Although the band is perhaps the biggest purveyor of indie-pop fun, let’s be serious for a moment. Was Australia’s Architecture in Helsinki ever not pop-oriented? Sure, the group’s first two albums didn’t fully wear pop on their sleeves. But the influence was always lingering. That’s why it’s difficult to fully understand some of the outrage expressed over last year’s fun-as-hell, bubblegum-happy Places Like This. While it wasn’t without its flaws and deserved plenty of criticism, the hate wasn’t entirely necessary, some of which I dished out. Perhaps the true outrage isn’t over the pop, but that the group sometimes just sounds like a B-52s coverband, corny male vocals and all. Those comparisons won’t fade as a result of That Beep EP, a brief EP featuring underwhelming remixes proving proves that Architecture In Helsinki is still trying to find its niche. The original “That Beep” is a light-hearted pop full of the band’s penchant for injecting various instruments into the mix. Though mostly driven by a synth lead and echoing drums, there are moments for guitars, bass, and ‘80s keyboards, too. And except for some back-up vocals, Kellie Sutherland handles the cutesy pop intonations.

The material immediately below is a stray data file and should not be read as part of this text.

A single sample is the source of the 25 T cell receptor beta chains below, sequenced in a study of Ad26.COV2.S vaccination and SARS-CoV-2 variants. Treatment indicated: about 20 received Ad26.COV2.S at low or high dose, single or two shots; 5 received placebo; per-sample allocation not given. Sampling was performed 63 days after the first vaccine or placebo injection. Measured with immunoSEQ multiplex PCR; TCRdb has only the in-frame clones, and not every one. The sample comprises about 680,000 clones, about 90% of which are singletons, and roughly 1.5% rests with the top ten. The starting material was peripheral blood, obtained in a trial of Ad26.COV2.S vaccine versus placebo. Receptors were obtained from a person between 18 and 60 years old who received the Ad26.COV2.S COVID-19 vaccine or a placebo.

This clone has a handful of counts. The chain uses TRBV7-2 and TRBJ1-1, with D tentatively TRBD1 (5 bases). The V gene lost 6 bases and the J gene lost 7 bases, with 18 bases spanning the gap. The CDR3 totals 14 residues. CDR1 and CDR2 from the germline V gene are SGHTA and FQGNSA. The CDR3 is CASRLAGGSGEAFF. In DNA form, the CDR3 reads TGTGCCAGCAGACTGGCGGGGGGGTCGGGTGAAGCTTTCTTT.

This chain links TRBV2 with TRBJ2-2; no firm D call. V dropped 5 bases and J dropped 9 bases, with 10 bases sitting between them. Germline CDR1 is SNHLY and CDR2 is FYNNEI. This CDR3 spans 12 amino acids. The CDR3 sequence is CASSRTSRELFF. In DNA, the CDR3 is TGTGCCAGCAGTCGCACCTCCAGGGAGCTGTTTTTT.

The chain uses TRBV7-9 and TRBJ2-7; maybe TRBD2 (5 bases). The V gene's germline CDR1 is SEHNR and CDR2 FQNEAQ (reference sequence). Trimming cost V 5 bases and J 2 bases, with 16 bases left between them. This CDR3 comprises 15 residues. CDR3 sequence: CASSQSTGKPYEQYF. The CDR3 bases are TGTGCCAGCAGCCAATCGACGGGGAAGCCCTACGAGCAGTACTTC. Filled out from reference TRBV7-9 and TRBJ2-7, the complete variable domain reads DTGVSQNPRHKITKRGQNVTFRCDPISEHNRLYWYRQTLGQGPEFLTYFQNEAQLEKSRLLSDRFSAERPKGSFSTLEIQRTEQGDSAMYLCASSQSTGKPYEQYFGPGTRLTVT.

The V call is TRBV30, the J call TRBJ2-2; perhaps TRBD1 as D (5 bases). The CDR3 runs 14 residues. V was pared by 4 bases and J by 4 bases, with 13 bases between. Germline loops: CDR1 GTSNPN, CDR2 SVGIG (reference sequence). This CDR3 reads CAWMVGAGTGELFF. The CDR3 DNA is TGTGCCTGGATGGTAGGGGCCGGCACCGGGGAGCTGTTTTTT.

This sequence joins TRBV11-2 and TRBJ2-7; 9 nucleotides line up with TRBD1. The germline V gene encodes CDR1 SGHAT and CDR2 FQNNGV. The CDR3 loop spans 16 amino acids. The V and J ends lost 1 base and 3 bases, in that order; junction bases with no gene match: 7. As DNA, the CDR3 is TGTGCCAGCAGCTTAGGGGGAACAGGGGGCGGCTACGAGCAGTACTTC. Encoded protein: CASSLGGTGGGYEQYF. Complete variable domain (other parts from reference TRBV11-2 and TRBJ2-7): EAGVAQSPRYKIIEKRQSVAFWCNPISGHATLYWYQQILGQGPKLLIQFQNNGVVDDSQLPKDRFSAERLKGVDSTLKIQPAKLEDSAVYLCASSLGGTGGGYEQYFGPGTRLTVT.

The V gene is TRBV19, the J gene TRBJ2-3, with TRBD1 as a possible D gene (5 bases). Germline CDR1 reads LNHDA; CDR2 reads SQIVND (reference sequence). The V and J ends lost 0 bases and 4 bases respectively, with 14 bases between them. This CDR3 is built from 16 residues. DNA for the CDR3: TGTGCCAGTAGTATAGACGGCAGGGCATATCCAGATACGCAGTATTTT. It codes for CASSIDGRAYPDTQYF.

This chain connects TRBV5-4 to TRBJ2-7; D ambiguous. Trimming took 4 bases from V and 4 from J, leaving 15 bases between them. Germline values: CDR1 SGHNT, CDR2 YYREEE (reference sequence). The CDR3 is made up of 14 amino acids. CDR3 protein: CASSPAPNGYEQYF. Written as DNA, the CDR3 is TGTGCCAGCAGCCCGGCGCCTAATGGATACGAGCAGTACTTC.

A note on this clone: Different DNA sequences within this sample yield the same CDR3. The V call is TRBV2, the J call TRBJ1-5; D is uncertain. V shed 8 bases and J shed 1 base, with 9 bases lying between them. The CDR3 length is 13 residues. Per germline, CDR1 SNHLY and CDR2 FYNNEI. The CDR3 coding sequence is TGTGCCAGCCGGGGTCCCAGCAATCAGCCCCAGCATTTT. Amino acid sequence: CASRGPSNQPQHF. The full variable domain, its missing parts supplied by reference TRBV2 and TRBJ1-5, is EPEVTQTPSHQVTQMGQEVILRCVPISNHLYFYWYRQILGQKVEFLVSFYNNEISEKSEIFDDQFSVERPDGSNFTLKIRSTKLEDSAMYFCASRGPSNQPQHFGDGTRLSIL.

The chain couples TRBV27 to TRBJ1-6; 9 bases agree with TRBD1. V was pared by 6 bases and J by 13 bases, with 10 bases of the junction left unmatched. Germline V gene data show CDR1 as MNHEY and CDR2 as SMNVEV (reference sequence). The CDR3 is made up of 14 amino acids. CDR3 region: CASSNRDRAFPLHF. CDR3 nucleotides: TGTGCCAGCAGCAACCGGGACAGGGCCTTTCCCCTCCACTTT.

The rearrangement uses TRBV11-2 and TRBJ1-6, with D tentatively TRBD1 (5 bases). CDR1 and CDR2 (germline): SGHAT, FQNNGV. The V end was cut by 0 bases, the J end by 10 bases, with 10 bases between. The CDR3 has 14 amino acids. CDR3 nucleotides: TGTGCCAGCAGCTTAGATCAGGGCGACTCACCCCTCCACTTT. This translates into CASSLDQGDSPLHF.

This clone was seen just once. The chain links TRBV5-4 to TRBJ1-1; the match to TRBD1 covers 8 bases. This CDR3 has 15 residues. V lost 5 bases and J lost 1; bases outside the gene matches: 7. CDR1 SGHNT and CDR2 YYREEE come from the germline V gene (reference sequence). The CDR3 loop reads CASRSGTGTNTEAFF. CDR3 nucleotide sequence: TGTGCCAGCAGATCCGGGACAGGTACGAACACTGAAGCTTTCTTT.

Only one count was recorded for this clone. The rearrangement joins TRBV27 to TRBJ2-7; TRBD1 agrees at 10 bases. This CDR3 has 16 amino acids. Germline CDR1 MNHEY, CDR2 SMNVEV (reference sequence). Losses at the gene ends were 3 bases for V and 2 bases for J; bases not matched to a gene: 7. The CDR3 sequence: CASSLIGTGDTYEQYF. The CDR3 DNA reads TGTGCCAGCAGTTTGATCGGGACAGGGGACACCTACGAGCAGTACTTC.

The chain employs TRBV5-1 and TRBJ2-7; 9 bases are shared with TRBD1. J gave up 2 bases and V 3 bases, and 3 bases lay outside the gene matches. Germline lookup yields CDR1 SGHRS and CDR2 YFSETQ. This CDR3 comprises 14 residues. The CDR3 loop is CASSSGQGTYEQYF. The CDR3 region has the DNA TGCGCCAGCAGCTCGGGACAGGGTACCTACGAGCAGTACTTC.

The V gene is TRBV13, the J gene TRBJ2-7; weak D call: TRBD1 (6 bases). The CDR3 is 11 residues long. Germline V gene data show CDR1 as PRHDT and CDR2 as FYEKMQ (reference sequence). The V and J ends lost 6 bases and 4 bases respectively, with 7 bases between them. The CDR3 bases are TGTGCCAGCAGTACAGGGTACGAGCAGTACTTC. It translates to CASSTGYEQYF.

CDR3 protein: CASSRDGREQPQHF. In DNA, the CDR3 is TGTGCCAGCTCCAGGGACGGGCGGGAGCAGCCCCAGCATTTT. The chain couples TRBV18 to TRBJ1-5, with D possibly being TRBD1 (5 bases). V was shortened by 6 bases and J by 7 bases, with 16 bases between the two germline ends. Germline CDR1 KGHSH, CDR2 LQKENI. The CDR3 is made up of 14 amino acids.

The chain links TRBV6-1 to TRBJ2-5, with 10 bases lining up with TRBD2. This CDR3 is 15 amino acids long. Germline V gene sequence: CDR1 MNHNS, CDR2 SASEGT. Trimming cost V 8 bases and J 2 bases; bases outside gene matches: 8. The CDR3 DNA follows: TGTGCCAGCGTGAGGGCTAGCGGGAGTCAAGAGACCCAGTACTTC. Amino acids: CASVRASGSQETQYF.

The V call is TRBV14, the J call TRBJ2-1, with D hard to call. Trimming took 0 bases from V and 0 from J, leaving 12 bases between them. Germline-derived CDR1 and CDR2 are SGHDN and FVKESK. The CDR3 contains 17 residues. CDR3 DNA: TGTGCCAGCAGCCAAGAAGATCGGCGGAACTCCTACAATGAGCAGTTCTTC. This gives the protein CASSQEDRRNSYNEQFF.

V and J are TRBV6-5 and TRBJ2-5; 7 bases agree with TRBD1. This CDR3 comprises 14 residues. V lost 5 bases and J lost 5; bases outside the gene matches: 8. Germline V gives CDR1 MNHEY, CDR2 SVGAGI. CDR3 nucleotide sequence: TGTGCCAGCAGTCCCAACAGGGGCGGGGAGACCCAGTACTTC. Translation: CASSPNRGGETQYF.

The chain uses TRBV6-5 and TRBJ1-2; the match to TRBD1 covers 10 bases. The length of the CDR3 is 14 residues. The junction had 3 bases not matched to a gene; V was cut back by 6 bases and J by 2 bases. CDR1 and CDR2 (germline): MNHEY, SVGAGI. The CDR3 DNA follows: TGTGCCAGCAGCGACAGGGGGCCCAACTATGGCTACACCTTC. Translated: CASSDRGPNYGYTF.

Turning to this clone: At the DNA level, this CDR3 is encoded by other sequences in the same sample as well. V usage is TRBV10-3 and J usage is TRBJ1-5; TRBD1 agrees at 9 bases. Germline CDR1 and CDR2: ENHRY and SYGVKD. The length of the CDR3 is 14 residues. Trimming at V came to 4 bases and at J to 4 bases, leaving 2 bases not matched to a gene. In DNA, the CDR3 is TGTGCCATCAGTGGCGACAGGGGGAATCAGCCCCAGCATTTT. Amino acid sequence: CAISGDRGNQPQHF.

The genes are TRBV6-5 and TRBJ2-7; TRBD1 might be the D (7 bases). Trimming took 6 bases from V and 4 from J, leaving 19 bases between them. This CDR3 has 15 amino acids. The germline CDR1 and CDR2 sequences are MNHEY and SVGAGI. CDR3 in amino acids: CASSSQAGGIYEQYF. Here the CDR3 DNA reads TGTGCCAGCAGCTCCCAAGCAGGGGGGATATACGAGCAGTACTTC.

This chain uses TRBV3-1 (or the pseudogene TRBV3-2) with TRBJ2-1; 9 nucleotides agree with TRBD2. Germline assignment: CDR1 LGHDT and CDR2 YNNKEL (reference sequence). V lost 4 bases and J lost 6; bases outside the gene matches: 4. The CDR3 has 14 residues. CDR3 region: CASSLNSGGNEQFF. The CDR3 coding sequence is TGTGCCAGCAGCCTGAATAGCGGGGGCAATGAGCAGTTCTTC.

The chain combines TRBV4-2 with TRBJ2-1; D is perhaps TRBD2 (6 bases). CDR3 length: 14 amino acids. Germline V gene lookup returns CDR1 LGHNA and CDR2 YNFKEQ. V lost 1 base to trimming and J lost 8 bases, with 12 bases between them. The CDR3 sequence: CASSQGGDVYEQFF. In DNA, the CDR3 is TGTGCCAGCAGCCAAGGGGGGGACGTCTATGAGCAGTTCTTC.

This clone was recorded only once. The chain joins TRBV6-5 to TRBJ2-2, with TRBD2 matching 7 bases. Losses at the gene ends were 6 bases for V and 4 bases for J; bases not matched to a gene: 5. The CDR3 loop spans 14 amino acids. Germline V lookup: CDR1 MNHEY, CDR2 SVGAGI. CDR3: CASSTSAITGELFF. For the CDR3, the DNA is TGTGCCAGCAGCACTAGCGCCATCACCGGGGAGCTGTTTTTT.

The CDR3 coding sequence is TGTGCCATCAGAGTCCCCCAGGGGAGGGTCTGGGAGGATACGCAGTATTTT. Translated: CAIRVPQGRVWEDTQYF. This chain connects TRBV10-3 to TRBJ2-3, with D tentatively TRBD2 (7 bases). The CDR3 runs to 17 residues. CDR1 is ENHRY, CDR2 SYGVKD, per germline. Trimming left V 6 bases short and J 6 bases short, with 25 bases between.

Radioclit remixes the track twice, taking it to France with vocalist Marina and then Sweden. Neither is particularly impressive, though at least more is done with the Swedish version, which turns the track into a glowstick rave party. But wouldn’t that make more sense for the French remix? Haima’s remix throws in some more pianos and synthesizers to “That Beep”, which it both brighter and even somewhat somber at times. The ending makes Haima’s remix especially charming with crisp drums and bouncing new wave synths all around. But none of them takes “That Beep” into bizarre territory like Kasper Vandergraff’s mix, which is built on its booming bass and handclaps. In the end, this entire EP isn’t exactly noteworthy and only made for those hardcore Architecture in Helsinki fans.